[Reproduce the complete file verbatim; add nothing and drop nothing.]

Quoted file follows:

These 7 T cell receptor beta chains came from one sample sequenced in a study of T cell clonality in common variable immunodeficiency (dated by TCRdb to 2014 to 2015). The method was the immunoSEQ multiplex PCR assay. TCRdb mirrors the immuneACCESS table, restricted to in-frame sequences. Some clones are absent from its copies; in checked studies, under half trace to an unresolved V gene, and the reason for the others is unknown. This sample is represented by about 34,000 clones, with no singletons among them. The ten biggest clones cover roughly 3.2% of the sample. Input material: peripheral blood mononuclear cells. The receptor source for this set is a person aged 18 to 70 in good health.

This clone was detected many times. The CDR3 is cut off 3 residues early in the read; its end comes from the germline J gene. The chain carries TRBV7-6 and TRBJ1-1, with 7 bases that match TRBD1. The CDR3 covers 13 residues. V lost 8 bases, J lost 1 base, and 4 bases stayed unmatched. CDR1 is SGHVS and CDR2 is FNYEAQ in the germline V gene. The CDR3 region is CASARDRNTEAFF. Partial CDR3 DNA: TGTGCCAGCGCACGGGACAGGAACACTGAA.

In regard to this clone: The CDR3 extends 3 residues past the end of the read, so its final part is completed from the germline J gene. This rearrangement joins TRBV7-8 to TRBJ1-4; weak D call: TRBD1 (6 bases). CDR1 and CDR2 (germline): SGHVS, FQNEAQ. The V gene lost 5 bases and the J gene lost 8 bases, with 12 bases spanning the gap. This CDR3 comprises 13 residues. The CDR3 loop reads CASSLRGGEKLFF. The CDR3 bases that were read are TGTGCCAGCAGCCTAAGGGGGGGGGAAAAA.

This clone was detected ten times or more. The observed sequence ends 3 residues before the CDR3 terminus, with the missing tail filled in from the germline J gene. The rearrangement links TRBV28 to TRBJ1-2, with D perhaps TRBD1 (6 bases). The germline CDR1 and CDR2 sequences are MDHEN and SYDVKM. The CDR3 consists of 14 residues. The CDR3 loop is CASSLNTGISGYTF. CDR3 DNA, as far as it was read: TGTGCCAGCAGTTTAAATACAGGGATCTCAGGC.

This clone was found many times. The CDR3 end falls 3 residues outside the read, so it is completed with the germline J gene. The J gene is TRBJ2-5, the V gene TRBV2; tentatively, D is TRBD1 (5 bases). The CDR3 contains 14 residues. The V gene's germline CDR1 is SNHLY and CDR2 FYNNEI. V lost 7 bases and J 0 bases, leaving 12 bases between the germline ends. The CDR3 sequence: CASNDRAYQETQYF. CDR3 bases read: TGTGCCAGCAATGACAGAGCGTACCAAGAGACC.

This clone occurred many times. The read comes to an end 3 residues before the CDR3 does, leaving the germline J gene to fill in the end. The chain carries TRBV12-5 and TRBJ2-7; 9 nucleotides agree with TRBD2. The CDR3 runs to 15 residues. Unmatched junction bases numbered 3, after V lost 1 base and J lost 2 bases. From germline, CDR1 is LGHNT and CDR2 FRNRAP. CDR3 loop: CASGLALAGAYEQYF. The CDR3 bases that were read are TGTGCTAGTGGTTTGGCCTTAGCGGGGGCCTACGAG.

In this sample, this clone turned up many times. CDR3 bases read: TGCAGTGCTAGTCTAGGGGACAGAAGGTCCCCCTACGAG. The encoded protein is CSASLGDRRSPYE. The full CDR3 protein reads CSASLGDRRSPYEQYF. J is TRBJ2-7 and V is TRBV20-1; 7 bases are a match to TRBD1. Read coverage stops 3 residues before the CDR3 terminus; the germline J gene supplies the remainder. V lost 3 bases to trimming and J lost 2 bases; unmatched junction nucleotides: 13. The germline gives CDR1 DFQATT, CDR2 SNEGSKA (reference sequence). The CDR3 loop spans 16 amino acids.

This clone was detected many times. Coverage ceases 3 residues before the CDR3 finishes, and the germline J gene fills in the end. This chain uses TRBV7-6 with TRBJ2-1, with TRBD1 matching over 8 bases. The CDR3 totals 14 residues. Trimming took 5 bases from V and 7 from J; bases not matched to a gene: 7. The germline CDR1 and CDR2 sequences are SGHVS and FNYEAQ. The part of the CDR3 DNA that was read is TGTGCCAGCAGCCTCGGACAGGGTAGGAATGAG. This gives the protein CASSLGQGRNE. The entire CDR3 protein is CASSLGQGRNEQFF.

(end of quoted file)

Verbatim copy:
These 7 T cell receptor beta chains came from one sample sequenced in a study of T cell clonality in common variable immunodeficiency (dated by TCRdb to 2014 to 2015). The method was the immunoSEQ multiplex PCR assay. TCRdb mirrors the immuneACCESS table, restricted to in-frame sequences. Some clones are absent from its copies; in checked studies, under half trace to an unresolved V gene, and the reason for the others is unknown. This sample is represented by about 34,000 clones, with no singletons among them. The ten biggest clones cover roughly 3.2% of the sample. Input material: peripheral blood mononuclear cells. The receptor source for this set is a person aged 18 to 70 in good health.

This clone was detected many times. The CDR3 is cut off 3 residues early in the read; its end comes from the germline J gene. The chain carries TRBV7-6 and TRBJ1-1, with 7 bases that match TRBD1. The CDR3 covers 13 residues. V lost 8 bases, J lost 1 base, and 4 bases stayed unmatched. CDR1 is SGHVS and CDR2 is FNYEAQ in the germline V gene. The CDR3 region is CASARDRNTEAFF. Partial CDR3 DNA: TGTGCCAGCGCACGGGACAGGAACACTGAA.

In regard to this clone: The CDR3 extends 3 residues past the end of the read, so its final part is completed from the germline J gene. This rearrangement joins TRBV7-8 to TRBJ1-4; weak D call: TRBD1 (6 bases). CDR1 and CDR2 (germline): SGHVS, FQNEAQ. The V gene lost 5 bases and the J gene lost 8 bases, with 12 bases spanning the gap. This CDR3 comprises 13 residues. The CDR3 loop reads CASSLRGGEKLFF. The CDR3 bases that were read are TGTGCCAGCAGCCTAAGGGGGGGGGAAAAA.

This clone was detected ten times or more. The observed sequence ends 3 residues before the CDR3 terminus, with the missing tail filled in from the germline J gene. The rearrangement links TRBV28 to TRBJ1-2, with D perhaps TRBD1 (6 bases). The germline CDR1 and CDR2 sequences are MDHEN and SYDVKM. The CDR3 consists of 14 residues. The CDR3 loop is CASSLNTGISGYTF. CDR3 DNA, as far as it was read: TGTGCCAGCAGTTTAAATACAGGGATCTCAGGC.

This clone was found many times. The CDR3 end falls 3 residues outside the read, so it is completed with the germline J gene. The J gene is TRBJ2-5, the V gene TRBV2; tentatively, D is TRBD1 (5 bases). The CDR3 contains 14 residues. The V gene's germline CDR1 is SNHLY and CDR2 FYNNEI. V lost 7 bases and J 0 bases, leaving 12 bases between the germline ends. The CDR3 sequence: CASNDRAYQETQYF. CDR3 bases read: TGTGCCAGCAATGACAGAGCGTACCAAGAGACC.

This clone occurred many times. The read comes to an end 3 residues before the CDR3 does, leaving the germline J gene to fill in the end. The chain carries TRBV12-5 and TRBJ2-7; 9 nucleotides agree with TRBD2. The CDR3 runs to 15 residues. Unmatched junction bases numbered 3, after V lost 1 base and J lost 2 bases. From germline, CDR1 is LGHNT and CDR2 FRNRAP. CDR3 loop: CASGLALAGAYEQYF. The CDR3 bases that were read are TGTGCTAGTGGTTTGGCCTTAGCGGGGGCCTACGAG.

In this sample, this clone turned up many times. CDR3 bases read: TGCAGTGCTAGTCTAGGGGACAGAAGGTCCCCCTACGAG. The encoded protein is CSASLGDRRSPYE. The full CDR3 protein reads CSASLGDRRSPYEQYF. J is TRBJ2-7 and V is TRBV20-1; 7 bases are a match to TRBD1. Read coverage stops 3 residues before the CDR3 terminus; the germline J gene supplies the remainder. V lost 3 bases to trimming and J lost 2 bases; unmatched junction nucleotides: 13. The germline gives CDR1 DFQATT, CDR2 SNEGSKA (reference sequence). The CDR3 loop spans 16 amino acids.

This clone was detected many times. Coverage ceases 3 residues before the CDR3 finishes, and the germline J gene fills in the end. This chain uses TRBV7-6 with TRBJ2-1, with TRBD1 matching over 8 bases. The CDR3 totals 14 residues. Trimming took 5 bases from V and 7 from J; bases not matched to a gene: 7. The germline CDR1 and CDR2 sequences are SGHVS and FNYEAQ. The part of the CDR3 DNA that was read is TGTGCCAGCAGCCTCGGACAGGGTAGGAATGAG. This gives the protein CASSLGQGRNE. The entire CDR3 protein is CASSLGQGRNEQFF.